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Building blocks of poker strategy

Online poker strategy has evolved tremendously in recent years. One of the main reasons for this development is the emergence of poker video instructions sites. In these poker videos expert players show and explain how they play and their rational behind it. Many players copied these experts’ strategies, which lead to a higher level in online poker games. However, a lot of players copy cat strategies without thinking critically. They see Brain Townsend 3 betting in a particular spot and they copy this by doing this too. This works well in many situations, but a good player will adapt and develop a counter strategy. The copy cat player who does not think critically will not adapt his game till Townsend comes with a new video how to adapt to the new situation.

A good example is how AK has been played in shorthanded games the last couple of years. Assume we open raise with A9 on the button and the big blind calls. The flop comes A 6 5 rainbow. We cbet and the villain in the big blind reraises. What now? Not so long ago the rational was: villain is repping not much, because he would 3bet AK/AQ and the chance of him having a set is small. So we definitely stack of with A9. Recently thinking players started to adapt by flatting AK here sometimes. They check raise now with AK and the copy cat player has seen in the video: he is repping air and stacks off. But of course expert players see this play too and in their next poker video they adapt to this new tendency with AK.

The point is that copy cat players always are always one step behind of the creative, thinking players. In order to be a creative, thinking players you need to know the basics of solid strategy. Although these are of seem trivial to many players, a lot players do not incorporate them in their strategy and just copy cat what they have seen. By incorporating the next building blocks of poker strategy in your rational and decision making process I believe that you will make better decisions, be more creative and be able to think outside the box. The consequences are that you are one step further than your copy cat regular opponents and play more profitable.

The building blocks of poker strategy are Expected Value (EV), hand ranges and possible actions and reactions, which are fold, call or bet.

Expected Value

The goal in poker is to make money. Since luck plays a part in short term results, profit should not be taken as benchmark for playing well or badly, at least in the short run. The benchmark that you should take for rating your decisions is expected value (EV). EV means how profitable an action is in the long run, assuming that statistics hold true in the long run (which they do). I sometimes see a player limping A9o UTG and if I ask them who they do this, the reply: “Let’s see how the flop comes”. Good players will ask themselves, is limping A9o UTG a +EV  decision and come to the conclusion that this is often not the case. In some cases you can calculate the EV exactly, for instance when you call an all in with a naked flush draw. In many other cases however EV is a matter of judgment, which depends on hand ranges and possible reactions.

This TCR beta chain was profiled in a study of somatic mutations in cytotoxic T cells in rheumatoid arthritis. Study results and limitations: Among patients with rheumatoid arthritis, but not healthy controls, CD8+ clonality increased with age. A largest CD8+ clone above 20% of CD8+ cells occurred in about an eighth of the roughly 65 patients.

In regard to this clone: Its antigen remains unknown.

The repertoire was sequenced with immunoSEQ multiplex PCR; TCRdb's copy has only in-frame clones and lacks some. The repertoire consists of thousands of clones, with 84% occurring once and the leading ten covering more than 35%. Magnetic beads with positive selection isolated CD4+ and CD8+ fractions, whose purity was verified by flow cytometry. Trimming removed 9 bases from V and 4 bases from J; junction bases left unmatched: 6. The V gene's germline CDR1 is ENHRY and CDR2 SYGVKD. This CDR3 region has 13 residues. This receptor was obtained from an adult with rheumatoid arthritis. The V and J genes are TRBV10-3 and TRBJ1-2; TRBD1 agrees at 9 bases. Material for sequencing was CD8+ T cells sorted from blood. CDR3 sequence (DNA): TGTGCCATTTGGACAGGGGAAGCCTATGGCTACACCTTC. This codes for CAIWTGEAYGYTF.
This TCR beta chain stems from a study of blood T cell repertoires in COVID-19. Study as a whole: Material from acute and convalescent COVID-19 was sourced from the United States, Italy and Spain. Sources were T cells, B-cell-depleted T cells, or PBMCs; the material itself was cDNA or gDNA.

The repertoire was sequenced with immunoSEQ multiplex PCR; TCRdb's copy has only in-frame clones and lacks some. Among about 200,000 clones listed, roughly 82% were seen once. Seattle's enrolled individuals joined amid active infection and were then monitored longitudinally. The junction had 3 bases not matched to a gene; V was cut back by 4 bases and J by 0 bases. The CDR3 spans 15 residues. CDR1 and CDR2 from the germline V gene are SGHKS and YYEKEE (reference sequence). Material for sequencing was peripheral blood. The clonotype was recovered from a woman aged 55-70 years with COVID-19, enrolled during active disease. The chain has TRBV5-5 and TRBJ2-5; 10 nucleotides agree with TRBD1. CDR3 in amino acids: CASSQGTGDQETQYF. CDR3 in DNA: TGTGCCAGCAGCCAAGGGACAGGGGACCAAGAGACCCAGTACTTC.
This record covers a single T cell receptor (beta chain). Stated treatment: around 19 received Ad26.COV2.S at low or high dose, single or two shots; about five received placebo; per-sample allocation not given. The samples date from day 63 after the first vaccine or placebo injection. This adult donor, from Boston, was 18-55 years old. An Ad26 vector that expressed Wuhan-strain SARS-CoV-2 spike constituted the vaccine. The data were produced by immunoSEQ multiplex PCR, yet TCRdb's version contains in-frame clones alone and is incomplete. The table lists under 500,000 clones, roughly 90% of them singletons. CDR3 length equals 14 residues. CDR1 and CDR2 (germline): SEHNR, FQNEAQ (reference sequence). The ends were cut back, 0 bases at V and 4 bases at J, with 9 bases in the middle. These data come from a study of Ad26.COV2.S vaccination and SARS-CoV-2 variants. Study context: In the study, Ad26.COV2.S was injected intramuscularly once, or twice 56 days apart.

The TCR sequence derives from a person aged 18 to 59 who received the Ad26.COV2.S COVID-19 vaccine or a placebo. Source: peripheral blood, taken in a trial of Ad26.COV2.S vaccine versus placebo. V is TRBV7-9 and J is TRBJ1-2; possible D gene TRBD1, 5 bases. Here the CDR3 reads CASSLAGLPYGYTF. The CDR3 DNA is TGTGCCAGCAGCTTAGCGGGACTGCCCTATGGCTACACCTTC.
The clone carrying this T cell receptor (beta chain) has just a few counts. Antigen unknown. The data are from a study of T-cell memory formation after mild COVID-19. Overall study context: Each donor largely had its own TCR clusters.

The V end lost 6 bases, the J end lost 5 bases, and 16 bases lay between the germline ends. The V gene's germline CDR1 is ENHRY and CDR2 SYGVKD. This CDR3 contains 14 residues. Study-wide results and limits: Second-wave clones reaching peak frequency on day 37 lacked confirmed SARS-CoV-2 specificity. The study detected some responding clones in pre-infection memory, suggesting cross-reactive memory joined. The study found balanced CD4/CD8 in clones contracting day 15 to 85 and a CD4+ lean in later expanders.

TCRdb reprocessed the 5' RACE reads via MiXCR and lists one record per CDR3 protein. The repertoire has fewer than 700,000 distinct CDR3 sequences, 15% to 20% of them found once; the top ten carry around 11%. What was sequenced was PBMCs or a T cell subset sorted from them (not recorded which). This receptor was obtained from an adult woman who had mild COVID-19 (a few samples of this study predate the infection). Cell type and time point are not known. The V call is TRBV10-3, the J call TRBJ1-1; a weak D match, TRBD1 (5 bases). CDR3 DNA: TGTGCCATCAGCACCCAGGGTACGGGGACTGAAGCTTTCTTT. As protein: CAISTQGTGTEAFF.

Hand Ranges

If you assess whether a play or situation is +EV your decision is often depending on the hand range of your opponent. If you have pocket AA on a 10 6 2 rainbow flop and you get check raised by villain, it is a big difference if villain is super tight or a maniac. A super tight villain may only raise with a set, while a maniac may stack off with any pair. Shoving pocket aces against a super tight villain is clearly  -EV, while against a maniac it is +EV. The better you can assess hand ranges, the more +EV your decision will be. In this perspective I want to stress (once again) the importance of making notes. Some players for instance play their nut flush draw aggressively and other passively. Knowing this will lead to better decisions when you are raised by a player on a drawy board. You can exercise your hand reading skills by justing asking yourself often: “with what range does my opponent do this?” Important for beginning players is to not play too many tables, since this will reduce your hand reading development.

Action and Reaction

The last building block of poker strategy is choosing the best EV decision and assessing your opponent reaction. In poker you have 3 options: checking, folding and betting (raising is a sort of betting). The latter one can be further specified in bet sizes. In a specific situation it might be better to check against a too aggressive opponent, while against a loose passive opponent it might be better to bet. Always ask yourself what option the highest EV has. Also try to anticipate how your opponent will react to your actions. If an opponent has to call too many 3bets out of position and check folding the flop, you can profitably 3bet bluff him a lot. Against an opponent who likes to 4bet bluff, you should 3bet less. I always ask myself: “how is my opponent going to react”. By doing this I am able to make better, more +EV, decisions.

Poker is a game of thought, but many players forget to think when they play. I hope that these tools will help you in developing your game and play more thoughtfully. I also hope that you don’t copy cat poker behavior without thinking critically. Poker is game, which is still developing and if you are one step in front of your opponents, you will be able to make money!